Our compost heap is constantly "working", making replacement dirt for the stuff we cycle out of beds that have run their course.
     Also, however, I'm paying very close attention to crop rotation. It isn't that hard to follow, and makes perfect sense. First, never put a crop in the same place it was last year or season. This is to confuse the parasites - and in such a small space as an urban setting, this is especially important. Second, the cycle takes advantage of what nutrients the current crop is adding to the ground. What follows today's crop is what requires the nutrients it has left behind. Below is a simple chart, with crops divided up into 4 groups:
- Leaves - Needs Nitrogen - lettuce, spinach, broccoli, cabbage, cauliflower, kale
- Fruits - Needs Phosphorus - squashes, cucumbers, melons, tomatoes, peppers, eggplant
- Roots - Needs Potassium - onions, garlic, leeks, carrots, beets, turnips, radishes
- Soil Builders - Add Nitrogen - peas, beans, legumes
This week is the beginning of a major transition time in the Valley. In the north yard, where we've got more sun, we pulled the bolted broccoli, broccoli raab, kale, arugula and chinese cabbage. Soon to follow is a line of snow peas. They have been delicious, and we've still got some growing, tucked here and there throughout the farm, so we'll be eating them for a while. But the main - and earliest - crop is about played out.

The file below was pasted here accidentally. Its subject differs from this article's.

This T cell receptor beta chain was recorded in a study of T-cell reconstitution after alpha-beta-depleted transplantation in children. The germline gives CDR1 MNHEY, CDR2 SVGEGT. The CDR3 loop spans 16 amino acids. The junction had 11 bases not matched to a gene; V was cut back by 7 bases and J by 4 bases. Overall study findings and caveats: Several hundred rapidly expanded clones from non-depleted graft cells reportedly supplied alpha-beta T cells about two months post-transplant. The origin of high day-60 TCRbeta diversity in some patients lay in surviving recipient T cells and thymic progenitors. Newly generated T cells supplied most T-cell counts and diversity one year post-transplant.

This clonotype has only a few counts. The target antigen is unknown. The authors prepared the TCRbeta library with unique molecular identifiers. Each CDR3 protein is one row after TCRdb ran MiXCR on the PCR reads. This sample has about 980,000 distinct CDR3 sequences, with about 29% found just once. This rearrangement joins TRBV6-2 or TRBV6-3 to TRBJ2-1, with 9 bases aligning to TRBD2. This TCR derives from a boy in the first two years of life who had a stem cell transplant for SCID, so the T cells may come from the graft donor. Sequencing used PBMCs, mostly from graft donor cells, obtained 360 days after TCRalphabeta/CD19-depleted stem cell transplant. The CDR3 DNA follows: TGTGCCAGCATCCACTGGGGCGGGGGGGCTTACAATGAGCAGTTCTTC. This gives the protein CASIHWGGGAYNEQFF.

Now I get to decide what to plant next. This takes into account so many factors; time of year, companion planting, crop rotation, shading, microclimates. Where the leafy plants were, the broccolis and kale, we transplanted the baby tomatoes and peppers we've been growing from seed in our little nursery. Where the peas are - although I will be skipping a step - I'm going to plant melons. Now that we are moving into the hotter part of the year, they will provide some extra shading for the plants nearby. And the extra jolt of nitrogen they will get from the peas won't harm them.
     Science, art, beauty, patience, balance on our little farm.